Art and Urban Planning
Reykjavík had, until quite recently, the air of a frontier town: groupings of more or less shoddy houses and shacks, built without plans and with no apparent intention of permanence, around a few sturdier stone buildings of Danish design. There was the cathedral, built to wrest ecclesiastical power from its old seats in the country. The house that is now the seat of the prime minister and his cabinet was built as a jail by the Danes, a solidly hewn reminder of the government’s power over the locals. Even as Danish influence began to wane, the same tendency continued with the old courthouse, now a jail, the house of parliament and the new Bank of Iceland which, built of stone, was the only structure left standing when the great fire of 1915 consumed most of the city center. In the early decades of the twentieth century, well-to-do merchants, sea captains and officials—many, but far from all, being of Danish descent—built their houses away from the center, which gradually deteriorated.
To an outside observer, and to an increasing number of Icelanders, the city seems to be still caught in that same cycle of outward expansion, with suburbs mushrooming in the surrounding countryside while the downtown is a chaotic jumble of rusting corrugated iron and incongruous new steel-and-glass structures. As in most frontier towns, city planning has never quite caught up with the steady influx of people, and an almost permanent housing shortage has left little time to think about aesthetic aspects of the city. Public art is one of those aspects. Recent years have seen a steady growth in cultural spending, and the space devoted to museums and theatres is now many times what it was just a two decades ago, but there is still a hint here of the same frontier mentality that favors rapid expansion over thoughtful planning.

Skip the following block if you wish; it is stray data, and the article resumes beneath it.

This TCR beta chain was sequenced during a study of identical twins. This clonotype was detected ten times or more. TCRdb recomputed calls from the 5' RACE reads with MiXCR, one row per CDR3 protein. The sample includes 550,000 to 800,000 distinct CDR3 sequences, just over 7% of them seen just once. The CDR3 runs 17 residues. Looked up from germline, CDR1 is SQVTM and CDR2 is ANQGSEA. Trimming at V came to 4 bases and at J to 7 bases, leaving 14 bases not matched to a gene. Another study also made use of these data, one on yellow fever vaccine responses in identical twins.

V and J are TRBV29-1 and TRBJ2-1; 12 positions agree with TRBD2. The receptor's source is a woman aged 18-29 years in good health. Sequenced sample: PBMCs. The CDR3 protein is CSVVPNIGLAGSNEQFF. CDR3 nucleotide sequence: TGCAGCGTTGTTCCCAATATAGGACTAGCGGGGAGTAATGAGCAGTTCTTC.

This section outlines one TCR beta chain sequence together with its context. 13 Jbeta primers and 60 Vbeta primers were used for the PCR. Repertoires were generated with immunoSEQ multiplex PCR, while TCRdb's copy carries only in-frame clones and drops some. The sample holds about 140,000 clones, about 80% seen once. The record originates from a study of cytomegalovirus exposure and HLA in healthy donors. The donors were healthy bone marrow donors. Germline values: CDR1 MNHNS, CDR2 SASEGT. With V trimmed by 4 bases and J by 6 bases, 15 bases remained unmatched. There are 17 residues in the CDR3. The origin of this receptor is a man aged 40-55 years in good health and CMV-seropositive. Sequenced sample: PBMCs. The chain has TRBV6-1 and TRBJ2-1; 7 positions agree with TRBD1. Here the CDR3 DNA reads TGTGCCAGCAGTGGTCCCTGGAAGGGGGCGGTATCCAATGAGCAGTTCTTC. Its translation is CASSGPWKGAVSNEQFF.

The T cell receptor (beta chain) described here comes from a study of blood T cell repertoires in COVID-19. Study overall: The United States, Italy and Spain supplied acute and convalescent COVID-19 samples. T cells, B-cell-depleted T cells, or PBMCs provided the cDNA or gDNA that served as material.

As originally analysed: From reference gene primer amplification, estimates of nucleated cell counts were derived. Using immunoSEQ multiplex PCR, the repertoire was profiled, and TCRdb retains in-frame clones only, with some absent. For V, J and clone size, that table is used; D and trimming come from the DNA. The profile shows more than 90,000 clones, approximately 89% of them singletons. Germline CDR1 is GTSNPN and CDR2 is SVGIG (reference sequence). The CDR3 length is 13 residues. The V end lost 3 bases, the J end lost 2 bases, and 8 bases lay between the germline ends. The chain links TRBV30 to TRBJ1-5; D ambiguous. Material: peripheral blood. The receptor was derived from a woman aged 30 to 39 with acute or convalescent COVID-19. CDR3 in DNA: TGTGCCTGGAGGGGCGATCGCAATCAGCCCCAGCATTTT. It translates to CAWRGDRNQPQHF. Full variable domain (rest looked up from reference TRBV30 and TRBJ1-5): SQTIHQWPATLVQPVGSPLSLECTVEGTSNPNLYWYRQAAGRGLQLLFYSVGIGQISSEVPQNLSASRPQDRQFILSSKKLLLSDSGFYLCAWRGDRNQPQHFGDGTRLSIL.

As in any city, public art in Reykjavík is a hodgepodge of styles with sculptures and ornaments in often surprising locations: memorials to statesmen, poets and prominent citizens, imposing statues of medieval heroes and abstract constructions that may or may not have some direct connection to the city’s history and culture. Many were donations from foreign nations, whose ambassadors presumably found the town lacking in ornaments, or from citizen groups, companies or even the artists themselves. Relatively few were commissioned by the city authorities themselves and even fewer—until recent years—were seen as part of an overall plan or vision of the city and its future development. Many of these artworks have been moved as the city changed around them or at the whim of the city fathers.
In the next issue of LIST we will explore the history of the earliest public artworks in Reykjavík and the gradual transformation that took place in the 1950s and 1960s as artists started to seek more active participation in the placing of artwork on the streets and open spaces of the city.
List: Icelandic Art News is published by the Center for Icelandic Art, a cooperative project of Iceland's museums and artists' organisations. List is edited by Christian Schoen and Jón Proppé. If you wish not to receive announcements of our new issues - or you want to contact us for any other reason - please send a mail to firstname.lastname@example.org.